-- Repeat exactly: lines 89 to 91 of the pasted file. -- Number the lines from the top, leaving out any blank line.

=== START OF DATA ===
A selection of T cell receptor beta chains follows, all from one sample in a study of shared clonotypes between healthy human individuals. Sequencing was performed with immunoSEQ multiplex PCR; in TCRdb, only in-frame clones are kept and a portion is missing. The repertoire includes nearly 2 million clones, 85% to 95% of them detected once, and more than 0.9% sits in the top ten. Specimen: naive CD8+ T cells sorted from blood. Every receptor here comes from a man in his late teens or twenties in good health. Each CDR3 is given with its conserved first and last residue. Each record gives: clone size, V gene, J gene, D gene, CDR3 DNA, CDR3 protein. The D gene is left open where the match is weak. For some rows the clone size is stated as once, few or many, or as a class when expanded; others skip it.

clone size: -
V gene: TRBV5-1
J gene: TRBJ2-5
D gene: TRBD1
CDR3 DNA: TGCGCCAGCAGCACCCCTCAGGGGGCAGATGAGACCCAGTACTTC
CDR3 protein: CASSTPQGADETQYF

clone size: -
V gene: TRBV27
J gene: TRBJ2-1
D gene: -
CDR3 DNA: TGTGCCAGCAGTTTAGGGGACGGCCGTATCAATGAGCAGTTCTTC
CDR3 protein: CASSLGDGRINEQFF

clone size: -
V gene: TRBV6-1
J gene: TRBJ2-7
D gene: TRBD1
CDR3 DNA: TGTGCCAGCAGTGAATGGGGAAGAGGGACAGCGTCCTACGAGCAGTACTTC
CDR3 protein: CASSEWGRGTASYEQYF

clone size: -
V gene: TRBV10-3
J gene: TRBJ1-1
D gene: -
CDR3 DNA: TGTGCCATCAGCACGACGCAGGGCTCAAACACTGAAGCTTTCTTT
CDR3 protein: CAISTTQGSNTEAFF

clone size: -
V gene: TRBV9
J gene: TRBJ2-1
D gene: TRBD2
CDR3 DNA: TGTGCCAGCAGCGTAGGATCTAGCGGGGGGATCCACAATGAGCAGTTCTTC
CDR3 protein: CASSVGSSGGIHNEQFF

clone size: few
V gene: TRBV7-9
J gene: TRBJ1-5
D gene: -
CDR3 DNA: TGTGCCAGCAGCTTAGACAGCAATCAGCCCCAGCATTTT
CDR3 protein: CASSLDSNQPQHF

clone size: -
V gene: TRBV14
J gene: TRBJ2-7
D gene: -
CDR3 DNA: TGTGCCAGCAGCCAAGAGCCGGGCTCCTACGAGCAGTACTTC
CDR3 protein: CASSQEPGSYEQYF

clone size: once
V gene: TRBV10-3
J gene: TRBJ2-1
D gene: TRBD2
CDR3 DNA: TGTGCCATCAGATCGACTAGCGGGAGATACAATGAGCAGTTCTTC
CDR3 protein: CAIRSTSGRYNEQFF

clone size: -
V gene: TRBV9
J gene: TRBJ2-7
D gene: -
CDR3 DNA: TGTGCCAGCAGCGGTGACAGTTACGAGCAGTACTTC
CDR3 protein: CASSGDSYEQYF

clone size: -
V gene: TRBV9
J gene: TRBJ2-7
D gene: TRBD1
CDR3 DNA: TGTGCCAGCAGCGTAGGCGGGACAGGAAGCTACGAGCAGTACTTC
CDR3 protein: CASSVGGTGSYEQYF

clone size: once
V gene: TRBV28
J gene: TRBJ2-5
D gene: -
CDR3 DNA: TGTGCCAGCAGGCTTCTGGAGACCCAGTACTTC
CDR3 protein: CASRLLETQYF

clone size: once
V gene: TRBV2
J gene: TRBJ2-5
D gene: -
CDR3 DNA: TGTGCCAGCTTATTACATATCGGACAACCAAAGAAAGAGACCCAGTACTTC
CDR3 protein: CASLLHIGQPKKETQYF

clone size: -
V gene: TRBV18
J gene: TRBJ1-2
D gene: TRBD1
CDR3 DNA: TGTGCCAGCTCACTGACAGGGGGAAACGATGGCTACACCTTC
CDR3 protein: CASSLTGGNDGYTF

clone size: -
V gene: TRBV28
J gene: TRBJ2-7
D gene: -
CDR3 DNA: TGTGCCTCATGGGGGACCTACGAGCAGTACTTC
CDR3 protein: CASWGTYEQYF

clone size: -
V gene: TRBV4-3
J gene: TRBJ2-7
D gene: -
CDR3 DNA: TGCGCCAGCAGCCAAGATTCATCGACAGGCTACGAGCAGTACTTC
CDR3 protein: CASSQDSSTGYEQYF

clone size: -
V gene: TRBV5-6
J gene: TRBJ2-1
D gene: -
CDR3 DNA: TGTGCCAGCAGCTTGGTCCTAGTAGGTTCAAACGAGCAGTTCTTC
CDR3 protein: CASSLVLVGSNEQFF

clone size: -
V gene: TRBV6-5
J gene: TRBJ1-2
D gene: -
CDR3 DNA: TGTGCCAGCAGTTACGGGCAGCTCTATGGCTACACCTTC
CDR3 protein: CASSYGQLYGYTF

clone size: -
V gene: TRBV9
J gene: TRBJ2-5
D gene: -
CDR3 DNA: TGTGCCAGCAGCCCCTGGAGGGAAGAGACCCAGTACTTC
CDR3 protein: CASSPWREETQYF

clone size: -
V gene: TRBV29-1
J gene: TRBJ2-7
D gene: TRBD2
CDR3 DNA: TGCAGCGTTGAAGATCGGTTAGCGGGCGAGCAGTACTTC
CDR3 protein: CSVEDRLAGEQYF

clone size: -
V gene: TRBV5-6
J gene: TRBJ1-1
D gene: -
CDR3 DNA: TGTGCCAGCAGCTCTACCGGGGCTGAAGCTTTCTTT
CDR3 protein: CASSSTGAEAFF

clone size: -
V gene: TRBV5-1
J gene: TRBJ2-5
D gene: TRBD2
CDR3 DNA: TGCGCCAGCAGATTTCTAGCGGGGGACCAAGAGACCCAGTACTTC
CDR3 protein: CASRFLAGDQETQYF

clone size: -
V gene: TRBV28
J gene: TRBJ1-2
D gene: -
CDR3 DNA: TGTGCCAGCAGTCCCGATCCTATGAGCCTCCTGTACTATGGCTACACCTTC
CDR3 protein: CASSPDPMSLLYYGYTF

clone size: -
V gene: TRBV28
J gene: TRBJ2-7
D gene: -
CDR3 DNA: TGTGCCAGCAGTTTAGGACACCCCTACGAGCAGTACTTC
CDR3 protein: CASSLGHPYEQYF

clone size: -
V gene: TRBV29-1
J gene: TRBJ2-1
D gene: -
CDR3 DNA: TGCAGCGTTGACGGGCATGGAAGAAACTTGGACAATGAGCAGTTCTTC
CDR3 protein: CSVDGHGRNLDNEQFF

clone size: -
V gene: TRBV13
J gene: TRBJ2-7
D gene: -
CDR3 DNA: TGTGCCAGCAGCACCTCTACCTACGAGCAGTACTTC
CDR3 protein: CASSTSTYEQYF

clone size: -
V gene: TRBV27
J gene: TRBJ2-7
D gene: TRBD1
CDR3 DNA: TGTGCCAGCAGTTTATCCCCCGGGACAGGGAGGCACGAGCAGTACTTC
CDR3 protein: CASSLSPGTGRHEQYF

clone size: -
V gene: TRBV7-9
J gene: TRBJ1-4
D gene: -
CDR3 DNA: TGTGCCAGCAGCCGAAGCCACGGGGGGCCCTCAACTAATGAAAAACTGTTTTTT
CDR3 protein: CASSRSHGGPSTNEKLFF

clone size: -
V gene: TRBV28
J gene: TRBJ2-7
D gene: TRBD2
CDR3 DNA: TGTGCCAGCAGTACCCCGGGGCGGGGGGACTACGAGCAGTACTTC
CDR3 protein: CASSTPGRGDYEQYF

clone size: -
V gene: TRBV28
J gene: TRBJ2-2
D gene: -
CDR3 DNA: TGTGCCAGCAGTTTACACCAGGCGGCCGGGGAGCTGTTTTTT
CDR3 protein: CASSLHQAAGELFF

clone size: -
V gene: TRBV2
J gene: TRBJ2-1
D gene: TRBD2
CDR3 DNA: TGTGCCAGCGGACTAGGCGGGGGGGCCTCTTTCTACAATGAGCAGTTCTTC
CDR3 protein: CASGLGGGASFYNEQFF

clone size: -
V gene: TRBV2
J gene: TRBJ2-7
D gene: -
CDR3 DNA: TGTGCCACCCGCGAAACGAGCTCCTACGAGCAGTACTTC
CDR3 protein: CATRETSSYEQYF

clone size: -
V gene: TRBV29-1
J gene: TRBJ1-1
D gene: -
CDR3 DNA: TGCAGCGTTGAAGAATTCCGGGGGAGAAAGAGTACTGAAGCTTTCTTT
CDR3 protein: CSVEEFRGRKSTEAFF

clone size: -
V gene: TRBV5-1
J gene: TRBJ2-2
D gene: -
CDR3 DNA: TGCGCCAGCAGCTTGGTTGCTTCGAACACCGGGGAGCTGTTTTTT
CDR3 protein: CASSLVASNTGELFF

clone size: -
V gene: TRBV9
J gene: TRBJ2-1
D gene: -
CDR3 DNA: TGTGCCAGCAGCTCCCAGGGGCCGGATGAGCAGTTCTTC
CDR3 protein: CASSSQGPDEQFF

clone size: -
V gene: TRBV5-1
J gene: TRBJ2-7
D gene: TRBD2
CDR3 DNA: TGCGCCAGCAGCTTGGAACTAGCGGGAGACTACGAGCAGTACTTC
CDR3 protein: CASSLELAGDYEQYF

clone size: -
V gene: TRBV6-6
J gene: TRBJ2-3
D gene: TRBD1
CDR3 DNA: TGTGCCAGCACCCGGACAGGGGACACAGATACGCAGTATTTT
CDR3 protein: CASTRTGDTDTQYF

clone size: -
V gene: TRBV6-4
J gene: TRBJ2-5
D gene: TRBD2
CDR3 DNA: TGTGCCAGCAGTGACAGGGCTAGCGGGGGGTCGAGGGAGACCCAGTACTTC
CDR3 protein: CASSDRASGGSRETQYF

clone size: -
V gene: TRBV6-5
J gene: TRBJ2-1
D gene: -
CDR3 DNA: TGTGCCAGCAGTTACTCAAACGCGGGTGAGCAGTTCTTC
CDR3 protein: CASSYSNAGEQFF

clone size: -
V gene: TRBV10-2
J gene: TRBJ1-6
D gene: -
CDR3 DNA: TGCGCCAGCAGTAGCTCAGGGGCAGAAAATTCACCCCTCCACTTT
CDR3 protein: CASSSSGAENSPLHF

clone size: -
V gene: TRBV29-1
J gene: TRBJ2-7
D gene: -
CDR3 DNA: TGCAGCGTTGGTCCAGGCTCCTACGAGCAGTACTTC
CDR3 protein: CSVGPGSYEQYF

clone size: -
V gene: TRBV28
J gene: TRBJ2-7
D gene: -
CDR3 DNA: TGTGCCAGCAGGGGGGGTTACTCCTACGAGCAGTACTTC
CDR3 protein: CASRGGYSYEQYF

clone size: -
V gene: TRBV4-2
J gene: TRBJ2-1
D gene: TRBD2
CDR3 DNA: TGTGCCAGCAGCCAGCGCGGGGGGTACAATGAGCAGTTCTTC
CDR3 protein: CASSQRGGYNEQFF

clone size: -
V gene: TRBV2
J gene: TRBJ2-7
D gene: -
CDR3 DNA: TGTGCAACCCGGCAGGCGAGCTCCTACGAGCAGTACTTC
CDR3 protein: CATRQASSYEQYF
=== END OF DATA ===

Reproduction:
D gene: -
CDR3 DNA: TGCGCCAGCAGCCAAGATTCATCGACAGGCTACGAGCAGTACTTC
CDR3 protein: CASSQDSSTGYEQYF